What led you into design?
My journey into design was pretty unspectacular. I went to secondary school and didn’t know what to do afterwards for a long time. I think that is something many young people struggle with. At that time I was very interested in graffiti and also had a good sense about form and colour. For a long time, it wasn’t clear to me what this ability would lead me to.
At some point, my mom brought the idea up that it might be a very nice thing for me to do graphic design. That sounded interesting to me, and I decided to begin an apprenticeship as a graphic designer. Again, the first 1.5 years were totally irrelevant to me. All the layout making didn’t really excite me. Later I got a teacher who created an experimental alphabet with us. That was like some kind of key moment for me.
From that moment, I was hooked and became totally passionate about typefaces and typography. I actually fell in love with experimenting. Even today, I’m still not particularly keen on the technical, correct, and detailed realization of a design. I am very impatient and impulsive with my experiments, but in return, these experiments became my greatest strength.
What does a typical day look like?
There is no such thing as a typical day. For me, the fear of the blank canvas is still very prominent, and I need a certain amount of pressure in order to be really productive. That’s why I do a lot of organizational work or project management during weekdays.
At quieter hours around midday, in the evening, or sometimes at the weekend, it’s easier for me to work on truly creative tasks. Then the subtle pressure disappears somehow and no one disturbs me. Nevertheless, I try to stick to regular working hours. I start at 9 a.m. or 9:30 a.m., we have lunch at 1 p.m. and I usually finish at 6:30 p.m.
What’s your workstation setup?
Where do you go to get inspired?
A great source of inspiration for me is being bored and relaxed. When I’m relaxed, ideas pop into my head. Ironically, that’s why holiday is often the most creative time for me. This is when I experiment and think about my own projects, fonts, or other creative ideas.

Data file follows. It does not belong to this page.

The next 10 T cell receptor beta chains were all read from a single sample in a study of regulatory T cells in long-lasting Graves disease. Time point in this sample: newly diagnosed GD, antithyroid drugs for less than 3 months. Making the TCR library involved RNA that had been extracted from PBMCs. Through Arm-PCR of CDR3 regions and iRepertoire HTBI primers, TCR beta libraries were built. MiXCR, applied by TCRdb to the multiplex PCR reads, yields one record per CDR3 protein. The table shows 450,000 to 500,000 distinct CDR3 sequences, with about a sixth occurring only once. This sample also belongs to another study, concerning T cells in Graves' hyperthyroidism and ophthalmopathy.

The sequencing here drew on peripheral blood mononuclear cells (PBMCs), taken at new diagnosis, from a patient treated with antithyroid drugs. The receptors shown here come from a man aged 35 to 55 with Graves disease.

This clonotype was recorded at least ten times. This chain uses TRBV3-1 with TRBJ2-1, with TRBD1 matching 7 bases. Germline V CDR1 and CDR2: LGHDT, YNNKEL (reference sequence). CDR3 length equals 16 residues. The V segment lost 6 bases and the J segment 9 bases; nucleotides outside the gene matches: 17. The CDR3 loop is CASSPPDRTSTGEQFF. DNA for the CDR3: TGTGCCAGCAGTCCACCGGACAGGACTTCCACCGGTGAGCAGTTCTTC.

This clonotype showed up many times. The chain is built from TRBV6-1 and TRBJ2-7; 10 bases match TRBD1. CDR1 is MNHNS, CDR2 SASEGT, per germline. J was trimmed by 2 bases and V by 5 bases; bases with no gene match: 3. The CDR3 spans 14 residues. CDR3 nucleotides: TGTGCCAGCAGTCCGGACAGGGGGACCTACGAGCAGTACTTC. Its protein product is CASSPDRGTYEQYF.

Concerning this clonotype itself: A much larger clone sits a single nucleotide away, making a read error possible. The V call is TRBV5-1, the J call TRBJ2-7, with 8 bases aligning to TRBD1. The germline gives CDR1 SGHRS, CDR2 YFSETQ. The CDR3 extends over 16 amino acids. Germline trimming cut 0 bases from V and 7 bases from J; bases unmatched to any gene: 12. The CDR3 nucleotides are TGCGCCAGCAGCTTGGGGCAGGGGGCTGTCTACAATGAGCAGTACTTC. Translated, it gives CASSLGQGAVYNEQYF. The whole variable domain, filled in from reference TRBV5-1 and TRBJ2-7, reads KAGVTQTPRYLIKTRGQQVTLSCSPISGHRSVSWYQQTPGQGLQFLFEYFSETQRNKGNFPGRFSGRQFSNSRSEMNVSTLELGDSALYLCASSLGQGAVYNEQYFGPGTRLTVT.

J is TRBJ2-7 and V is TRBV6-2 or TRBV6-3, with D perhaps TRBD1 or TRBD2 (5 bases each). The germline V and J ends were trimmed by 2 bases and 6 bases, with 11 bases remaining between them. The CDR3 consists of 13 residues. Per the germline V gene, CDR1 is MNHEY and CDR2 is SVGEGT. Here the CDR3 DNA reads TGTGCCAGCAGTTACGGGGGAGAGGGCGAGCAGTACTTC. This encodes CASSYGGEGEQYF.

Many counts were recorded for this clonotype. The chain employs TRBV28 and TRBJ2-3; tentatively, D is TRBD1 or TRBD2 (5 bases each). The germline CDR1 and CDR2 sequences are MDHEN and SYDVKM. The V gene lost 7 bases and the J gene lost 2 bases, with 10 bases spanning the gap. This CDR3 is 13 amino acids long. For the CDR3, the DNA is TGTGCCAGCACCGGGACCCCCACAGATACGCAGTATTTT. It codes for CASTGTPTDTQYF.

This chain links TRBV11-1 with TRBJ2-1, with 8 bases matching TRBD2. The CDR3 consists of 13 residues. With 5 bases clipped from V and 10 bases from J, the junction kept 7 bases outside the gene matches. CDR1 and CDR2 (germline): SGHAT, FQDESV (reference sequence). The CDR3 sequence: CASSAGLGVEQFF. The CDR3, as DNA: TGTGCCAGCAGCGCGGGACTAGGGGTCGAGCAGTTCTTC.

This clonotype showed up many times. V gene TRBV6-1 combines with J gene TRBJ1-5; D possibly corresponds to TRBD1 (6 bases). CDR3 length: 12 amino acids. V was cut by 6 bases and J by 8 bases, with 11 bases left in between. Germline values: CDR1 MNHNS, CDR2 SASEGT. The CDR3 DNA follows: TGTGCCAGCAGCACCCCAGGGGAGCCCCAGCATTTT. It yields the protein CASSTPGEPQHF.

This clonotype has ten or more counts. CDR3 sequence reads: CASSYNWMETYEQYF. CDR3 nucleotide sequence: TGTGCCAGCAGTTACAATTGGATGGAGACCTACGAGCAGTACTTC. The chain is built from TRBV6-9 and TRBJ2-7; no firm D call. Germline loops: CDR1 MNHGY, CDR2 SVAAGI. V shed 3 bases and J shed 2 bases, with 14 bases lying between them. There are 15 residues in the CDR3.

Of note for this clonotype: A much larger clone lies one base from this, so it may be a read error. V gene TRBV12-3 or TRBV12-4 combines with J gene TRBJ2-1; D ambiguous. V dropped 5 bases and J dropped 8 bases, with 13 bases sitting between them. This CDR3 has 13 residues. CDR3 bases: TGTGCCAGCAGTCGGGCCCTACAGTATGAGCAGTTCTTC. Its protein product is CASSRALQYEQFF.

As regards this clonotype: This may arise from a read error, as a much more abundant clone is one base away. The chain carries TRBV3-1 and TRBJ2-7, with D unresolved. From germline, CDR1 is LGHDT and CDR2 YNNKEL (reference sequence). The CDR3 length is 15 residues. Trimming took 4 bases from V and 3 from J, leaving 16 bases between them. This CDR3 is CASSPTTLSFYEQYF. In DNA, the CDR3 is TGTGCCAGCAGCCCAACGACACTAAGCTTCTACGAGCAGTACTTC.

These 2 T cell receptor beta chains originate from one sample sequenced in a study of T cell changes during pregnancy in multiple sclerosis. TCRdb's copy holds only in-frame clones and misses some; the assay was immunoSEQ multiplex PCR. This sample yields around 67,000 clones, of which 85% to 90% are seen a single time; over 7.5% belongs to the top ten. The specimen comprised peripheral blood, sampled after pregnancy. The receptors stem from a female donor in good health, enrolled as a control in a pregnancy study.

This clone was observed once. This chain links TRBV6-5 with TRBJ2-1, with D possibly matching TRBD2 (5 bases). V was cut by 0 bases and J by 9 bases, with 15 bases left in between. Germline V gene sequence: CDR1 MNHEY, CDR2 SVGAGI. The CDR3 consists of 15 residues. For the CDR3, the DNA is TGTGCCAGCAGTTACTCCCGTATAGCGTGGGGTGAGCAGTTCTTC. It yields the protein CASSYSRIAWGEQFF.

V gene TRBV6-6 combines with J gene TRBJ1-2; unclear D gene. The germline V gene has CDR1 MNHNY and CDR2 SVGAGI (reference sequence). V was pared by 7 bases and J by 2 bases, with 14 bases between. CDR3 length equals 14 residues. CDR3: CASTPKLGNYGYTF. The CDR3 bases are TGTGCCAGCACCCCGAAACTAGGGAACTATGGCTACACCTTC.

And during that time, I’m usually out and about a lot, taking a look at some other things. Then I get inspired, likewise from completely different fields or in nature. Nature itself is always a great source of inspiration for me.
What product have you recently seen that made you think this is great design?
What definitely excites me as a nature lover are Studio Drift’s “Dandelight with home.”
I find it incredibly impressive to include elements of nature directly into design. Nature is kind of the source of everything, right?
What pieces of work are you most proud of?
We are certainly very proud of the exhibition design that we created for the Zeppelin Museum in Friedrichshafen. Getting your own design out there, of course makes you feel proud. When you see people enjoying your design and being excited or even inspired by it – that’s the best feeling for me as a designer. The Lake Constance is also where I grew up. That is what made this project even more personal for me. It’s a great feeling to have designed something so extensive for the region I am from. But of course, international projects are also super exciting. The variety is what makes it beautiful.
What design challenges do you face at your company?
I do have a very artistic way of designing. Helping the customer understand that aesthetics and beauty is also a way to achieve a certain goal sometimes takes a bit of effort. We always have to find the balance between serving the client and staying true to ourselves, and don’t forget to having a lot of fun.
What music do you listen to whilst designing?
Any advice for ambitious designers?
Try not to just go with the flow. Work where you really feel comfortable at, and don’t ever stop to find out what you need to feel happy and to be creative with fun. And please: Don't take it too seriously!